Questions When Choosing a Medication to Treat Epilepsy

Information about choosing an antiepileptic drug (AED), for adults with epilepsy and parents of children with epilepsy.

It’s common to adjust dosages and try different antiepileptic drugs before finding an approach that works. This is true for both adults with epilepsy as well as children.

Medically reviewed in June 2022

Epilepsy is a neurologic condition that causes reoccurring seizures—episodes of abnormal electric discharge in brain cells that can cause sudden changes in movement, behavior, and sensations.

Like many neurologic conditions, epilepsy is not fully understood. But knowledge of the condition has improved greatly—especially in recent years—leading to new therapies and medications, with more under development.

Antiepileptic drugs (AEDs) remain a mainstay of treatment. These are medications that work by altering electrical activity or chemical signaling in the brain (though in some cases, the mechanisms of how AEDs work is unknown).

Having more treatment options is helpful to anyone with epilepsy. Not every therapy works for every person. Having more treatment options can also make it a little bit overwhelming when making treatment decisions. Or, it can have you wondering why your healthcare providers are recommending one medication over another.

Here, we look at some of the factors that people with epilepsy, parents of children with epilepsy, and healthcare providers who treat epilepsy will consider when choosing a medication.

The type of seizure
Some of the most important factors to consider when choosing a treatment for epilepsy are the type of seizures a person is experiencing.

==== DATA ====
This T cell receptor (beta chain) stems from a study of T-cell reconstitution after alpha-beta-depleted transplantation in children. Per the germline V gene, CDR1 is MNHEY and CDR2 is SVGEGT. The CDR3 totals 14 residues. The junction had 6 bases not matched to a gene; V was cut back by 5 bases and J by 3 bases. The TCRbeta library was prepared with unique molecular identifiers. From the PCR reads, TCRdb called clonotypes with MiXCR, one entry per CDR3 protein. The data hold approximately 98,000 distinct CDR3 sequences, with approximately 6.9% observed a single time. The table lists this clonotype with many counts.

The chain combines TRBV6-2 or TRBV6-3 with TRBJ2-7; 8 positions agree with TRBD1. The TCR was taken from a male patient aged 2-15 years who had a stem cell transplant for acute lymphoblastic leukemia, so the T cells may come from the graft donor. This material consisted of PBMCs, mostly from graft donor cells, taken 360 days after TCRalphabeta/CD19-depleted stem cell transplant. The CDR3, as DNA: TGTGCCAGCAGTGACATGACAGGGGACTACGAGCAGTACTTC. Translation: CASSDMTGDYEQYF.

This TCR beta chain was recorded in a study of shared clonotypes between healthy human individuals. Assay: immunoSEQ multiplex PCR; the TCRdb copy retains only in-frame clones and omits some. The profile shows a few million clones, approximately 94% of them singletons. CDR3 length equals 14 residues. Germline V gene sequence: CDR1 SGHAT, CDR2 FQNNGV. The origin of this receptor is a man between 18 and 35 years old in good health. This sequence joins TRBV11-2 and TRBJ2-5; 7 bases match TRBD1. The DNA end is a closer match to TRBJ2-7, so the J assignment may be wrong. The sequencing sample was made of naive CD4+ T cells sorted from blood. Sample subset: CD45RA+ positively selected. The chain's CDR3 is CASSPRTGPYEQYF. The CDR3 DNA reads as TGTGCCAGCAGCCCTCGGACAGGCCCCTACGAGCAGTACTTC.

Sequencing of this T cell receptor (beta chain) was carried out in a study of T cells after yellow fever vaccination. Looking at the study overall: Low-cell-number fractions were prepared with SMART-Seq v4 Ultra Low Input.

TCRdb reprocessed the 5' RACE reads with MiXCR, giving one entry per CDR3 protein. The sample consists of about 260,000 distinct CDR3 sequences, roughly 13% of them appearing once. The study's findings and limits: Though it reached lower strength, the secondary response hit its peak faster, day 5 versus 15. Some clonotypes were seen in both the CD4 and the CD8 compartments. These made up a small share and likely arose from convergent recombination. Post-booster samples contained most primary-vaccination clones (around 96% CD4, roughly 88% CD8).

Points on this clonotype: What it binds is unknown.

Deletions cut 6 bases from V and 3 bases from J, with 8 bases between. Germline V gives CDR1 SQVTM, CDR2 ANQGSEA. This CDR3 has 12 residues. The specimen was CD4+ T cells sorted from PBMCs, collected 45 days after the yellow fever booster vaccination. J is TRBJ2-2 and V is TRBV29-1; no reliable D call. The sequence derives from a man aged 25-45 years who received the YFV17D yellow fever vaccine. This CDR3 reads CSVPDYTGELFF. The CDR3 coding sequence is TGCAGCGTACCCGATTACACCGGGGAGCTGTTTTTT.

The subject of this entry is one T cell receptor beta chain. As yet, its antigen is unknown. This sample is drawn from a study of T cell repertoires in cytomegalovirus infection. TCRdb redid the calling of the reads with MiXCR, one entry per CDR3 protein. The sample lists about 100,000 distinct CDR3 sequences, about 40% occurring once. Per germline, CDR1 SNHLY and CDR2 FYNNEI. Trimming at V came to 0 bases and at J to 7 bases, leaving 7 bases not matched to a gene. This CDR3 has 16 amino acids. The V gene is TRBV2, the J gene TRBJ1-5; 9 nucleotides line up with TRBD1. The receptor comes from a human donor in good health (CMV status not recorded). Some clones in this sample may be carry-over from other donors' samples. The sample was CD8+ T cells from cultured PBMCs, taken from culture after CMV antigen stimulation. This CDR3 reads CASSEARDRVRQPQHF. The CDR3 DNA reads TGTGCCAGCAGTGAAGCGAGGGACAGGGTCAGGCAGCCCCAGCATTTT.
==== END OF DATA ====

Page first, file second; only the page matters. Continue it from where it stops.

• Generalized seizures. These are seizures that involve both hemispheres of the brain. These are typically treated with broad spectrum antiepileptic drugs. As their name implies, broad spectrum AEDs can be used to treat a broad variety of seizure types.
  • Focal onset seizures. These are seizures that originate in one part of the brain. These can be treated with narrow spectrum AEDs.
  • Unknown onset seizures. Sometimes the part of the brain where the seizure originates is not known. Broad spectrum AEDs can be a good choice in these circumstances, because they can treat a variety of different seizure types.

Some people can treat epilepsy with one medication, while others find success with a combination of medications. It’s common to adjust dosages and try different AEDs before finding an approach that works. This is true for both adults with epilepsy as well as children with epilepsy.

Risk and frequency of seizures
In many cases, healthcare providers will begin with the lowest dose possible, then slowly increase the dosage until the medication is effective. This can help minimize and avoid side effects.

However, this may not be the best approach for every person. Someone who is experiencing frequent seizures may need to begin with a higher dosage that is more likely to get seizures under control more quickly.

Beginning a medication at a higher dosage may also be necessary if a person cannot afford to take time away from work or other responsibilities.

Potential for non-adherence